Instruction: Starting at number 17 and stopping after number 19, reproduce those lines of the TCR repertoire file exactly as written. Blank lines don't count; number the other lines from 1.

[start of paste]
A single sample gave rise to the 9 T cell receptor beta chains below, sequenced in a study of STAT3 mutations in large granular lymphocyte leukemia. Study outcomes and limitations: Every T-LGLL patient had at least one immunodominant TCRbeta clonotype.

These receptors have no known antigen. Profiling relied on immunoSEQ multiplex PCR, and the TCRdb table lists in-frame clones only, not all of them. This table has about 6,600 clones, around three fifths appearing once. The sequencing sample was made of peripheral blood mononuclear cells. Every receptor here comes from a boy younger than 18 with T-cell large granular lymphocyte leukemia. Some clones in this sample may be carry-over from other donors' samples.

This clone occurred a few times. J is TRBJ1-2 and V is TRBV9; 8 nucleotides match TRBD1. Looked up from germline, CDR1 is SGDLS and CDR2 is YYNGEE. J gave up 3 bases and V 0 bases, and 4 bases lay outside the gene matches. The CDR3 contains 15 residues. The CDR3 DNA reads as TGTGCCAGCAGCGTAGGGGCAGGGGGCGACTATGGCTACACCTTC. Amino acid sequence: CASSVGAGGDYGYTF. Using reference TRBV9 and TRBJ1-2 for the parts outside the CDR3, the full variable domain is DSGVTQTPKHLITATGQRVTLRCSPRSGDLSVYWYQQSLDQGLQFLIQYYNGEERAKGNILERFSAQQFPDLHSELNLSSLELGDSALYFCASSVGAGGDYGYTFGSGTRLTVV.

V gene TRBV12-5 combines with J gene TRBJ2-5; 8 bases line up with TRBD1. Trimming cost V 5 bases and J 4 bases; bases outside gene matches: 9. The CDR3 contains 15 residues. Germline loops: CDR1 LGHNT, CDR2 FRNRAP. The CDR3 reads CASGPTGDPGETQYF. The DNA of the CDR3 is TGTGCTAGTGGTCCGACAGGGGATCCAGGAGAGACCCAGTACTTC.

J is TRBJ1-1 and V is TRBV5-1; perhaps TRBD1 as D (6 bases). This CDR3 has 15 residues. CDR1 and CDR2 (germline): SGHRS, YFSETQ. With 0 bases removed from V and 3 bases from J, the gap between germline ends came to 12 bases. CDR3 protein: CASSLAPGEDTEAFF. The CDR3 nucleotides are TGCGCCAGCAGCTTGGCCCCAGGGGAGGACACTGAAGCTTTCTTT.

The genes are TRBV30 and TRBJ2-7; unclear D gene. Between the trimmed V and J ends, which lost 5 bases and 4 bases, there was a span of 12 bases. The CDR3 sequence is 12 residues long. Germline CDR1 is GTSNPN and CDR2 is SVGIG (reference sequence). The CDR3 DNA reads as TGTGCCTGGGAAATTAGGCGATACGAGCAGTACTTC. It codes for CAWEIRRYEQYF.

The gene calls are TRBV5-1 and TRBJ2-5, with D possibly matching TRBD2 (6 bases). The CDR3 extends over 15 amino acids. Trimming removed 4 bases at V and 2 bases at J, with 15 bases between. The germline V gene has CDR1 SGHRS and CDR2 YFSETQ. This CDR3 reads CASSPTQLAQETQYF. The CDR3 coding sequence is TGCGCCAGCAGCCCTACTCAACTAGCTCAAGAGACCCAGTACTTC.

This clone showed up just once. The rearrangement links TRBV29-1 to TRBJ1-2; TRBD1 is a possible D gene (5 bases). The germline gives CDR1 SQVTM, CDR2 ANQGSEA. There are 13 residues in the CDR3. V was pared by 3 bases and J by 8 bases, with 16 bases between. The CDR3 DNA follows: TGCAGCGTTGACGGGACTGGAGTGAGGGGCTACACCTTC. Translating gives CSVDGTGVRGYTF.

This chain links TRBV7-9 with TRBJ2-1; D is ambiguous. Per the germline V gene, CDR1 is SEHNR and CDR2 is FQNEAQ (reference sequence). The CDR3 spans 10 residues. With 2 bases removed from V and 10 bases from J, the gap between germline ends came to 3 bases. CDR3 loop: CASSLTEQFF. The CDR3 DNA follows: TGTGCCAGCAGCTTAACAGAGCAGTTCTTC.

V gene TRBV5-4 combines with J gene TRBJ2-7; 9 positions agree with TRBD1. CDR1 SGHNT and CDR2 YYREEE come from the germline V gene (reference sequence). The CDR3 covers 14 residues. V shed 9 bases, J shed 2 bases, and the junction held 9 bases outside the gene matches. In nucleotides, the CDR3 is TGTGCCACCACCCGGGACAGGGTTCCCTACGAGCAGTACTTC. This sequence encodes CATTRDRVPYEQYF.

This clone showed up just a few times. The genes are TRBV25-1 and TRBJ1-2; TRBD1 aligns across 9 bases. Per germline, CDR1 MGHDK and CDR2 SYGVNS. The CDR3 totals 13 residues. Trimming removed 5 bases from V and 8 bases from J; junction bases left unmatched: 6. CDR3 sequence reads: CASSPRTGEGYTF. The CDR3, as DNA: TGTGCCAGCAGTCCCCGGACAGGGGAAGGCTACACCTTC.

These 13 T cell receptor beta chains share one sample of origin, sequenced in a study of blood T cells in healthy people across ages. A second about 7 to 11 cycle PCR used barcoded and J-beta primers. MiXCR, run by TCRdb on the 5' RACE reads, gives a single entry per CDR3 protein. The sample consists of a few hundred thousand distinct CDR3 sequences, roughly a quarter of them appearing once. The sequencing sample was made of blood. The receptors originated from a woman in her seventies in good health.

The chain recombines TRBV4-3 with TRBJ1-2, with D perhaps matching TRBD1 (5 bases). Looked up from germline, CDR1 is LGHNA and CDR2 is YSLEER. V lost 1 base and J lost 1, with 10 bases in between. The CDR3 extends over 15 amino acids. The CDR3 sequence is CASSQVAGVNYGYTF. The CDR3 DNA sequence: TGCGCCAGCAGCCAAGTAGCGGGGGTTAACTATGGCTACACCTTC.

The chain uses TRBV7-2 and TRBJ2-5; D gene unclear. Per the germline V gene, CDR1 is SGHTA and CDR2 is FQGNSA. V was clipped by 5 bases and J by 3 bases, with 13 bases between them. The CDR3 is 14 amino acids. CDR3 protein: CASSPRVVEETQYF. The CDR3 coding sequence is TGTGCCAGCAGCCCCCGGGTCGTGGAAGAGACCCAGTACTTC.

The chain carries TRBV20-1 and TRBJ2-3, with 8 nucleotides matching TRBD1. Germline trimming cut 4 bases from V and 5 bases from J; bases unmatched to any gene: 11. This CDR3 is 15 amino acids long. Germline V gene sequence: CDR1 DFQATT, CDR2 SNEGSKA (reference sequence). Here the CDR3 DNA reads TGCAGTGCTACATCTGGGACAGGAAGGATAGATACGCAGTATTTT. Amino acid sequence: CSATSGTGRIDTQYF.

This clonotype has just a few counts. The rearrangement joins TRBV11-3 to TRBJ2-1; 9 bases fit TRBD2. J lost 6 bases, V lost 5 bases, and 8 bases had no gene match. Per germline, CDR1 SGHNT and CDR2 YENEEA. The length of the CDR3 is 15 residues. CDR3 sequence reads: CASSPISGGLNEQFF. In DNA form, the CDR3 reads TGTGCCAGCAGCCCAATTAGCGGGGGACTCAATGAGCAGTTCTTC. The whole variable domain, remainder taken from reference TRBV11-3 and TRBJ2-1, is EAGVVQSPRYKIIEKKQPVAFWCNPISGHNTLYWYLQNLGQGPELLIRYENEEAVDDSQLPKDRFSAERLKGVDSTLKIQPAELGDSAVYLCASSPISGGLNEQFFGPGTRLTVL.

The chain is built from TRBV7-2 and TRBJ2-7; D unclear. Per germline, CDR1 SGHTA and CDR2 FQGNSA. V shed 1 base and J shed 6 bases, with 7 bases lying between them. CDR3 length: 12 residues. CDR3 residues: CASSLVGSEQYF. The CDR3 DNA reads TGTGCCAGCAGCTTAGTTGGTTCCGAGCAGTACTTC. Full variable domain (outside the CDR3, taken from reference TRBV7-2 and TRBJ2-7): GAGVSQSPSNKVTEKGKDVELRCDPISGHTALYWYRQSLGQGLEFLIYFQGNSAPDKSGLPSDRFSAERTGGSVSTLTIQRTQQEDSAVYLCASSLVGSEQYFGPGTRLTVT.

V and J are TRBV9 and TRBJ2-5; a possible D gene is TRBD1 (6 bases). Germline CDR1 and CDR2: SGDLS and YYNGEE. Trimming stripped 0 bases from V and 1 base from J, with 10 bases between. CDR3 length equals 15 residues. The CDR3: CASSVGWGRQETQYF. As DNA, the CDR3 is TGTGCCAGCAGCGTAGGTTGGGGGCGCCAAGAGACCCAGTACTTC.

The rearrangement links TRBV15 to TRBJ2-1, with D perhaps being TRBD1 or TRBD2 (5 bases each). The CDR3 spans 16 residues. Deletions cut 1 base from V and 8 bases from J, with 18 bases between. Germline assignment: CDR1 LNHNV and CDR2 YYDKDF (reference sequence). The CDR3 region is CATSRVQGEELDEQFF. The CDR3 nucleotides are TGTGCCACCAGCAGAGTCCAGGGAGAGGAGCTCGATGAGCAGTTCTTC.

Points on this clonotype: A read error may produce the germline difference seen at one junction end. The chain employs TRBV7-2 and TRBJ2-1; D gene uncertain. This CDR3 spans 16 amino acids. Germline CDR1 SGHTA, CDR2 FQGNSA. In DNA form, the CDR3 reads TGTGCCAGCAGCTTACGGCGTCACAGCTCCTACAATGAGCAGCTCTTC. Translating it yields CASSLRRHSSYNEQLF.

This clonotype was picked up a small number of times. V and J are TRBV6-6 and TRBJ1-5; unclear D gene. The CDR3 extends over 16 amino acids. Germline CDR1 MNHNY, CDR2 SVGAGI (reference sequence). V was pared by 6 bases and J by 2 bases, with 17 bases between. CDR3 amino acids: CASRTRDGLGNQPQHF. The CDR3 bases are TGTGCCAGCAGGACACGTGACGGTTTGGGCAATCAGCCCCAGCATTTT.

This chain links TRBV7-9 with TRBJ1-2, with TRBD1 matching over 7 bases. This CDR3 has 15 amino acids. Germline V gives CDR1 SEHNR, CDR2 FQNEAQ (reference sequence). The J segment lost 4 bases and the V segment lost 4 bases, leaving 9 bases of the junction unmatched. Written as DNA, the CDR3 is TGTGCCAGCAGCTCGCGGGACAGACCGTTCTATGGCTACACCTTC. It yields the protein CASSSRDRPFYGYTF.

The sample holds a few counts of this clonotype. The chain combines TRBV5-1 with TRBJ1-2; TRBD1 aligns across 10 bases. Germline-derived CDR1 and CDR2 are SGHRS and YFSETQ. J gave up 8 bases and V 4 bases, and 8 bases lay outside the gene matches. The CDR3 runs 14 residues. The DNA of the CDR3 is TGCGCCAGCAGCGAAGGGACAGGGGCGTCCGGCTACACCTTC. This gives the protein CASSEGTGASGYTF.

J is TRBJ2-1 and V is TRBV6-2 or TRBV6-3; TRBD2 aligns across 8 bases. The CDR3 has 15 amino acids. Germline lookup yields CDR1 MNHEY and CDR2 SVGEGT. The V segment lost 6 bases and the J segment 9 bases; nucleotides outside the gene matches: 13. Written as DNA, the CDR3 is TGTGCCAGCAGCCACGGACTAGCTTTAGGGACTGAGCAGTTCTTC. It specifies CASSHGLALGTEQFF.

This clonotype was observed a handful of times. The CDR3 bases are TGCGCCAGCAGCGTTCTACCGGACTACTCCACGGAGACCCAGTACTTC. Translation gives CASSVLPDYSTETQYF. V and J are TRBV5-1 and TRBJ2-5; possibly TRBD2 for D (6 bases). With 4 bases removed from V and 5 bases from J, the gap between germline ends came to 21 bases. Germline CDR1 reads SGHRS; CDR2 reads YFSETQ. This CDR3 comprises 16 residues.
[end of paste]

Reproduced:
The chain is built from TRBV7-2 and TRBJ2-7; D unclear. Per germline, CDR1 SGHTA and CDR2 FQGNSA. V shed 1 base and J shed 6 bases, with 7 bases lying between them. CDR3 length: 12 residues. CDR3 residues: CASSLVGSEQYF. The CDR3 DNA reads TGTGCCAGCAGCTTAGTTGGTTCCGAGCAGTACTTC. Full variable domain (outside the CDR3, taken from reference TRBV7-2 and TRBJ2-7): GAGVSQSPSNKVTEKGKDVELRCDPISGHTALYWYRQSLGQGLEFLIYFQGNSAPDKSGLPSDRFSAERTGGSVSTLTIQRTQQEDSAVYLCASSLVGSEQYFGPGTRLTVT.

V and J are TRBV9 and TRBJ2-5; a possible D gene is TRBD1 (6 bases). Germline CDR1 and CDR2: SGDLS and YYNGEE. Trimming stripped 0 bases from V and 1 base from J, with 10 bases between. CDR3 length equals 15 residues. The CDR3: CASSVGWGRQETQYF. As DNA, the CDR3 is TGTGCCAGCAGCGTAGGTTGGGGGCGCCAAGAGACCCAGTACTTC.

The rearrangement links TRBV15 to TRBJ2-1, with D perhaps being TRBD1 or TRBD2 (5 bases each). The CDR3 spans 16 residues. Deletions cut 1 base from V and 8 bases from J, with 18 bases between. Germline assignment: CDR1 LNHNV and CDR2 YYDKDF (reference sequence). The CDR3 region is CATSRVQGEELDEQFF. The CDR3 nucleotides are TGTGCCACCAGCAGAGTCCAGGGAGAGGAGCTCGATGAGCAGTTCTTC.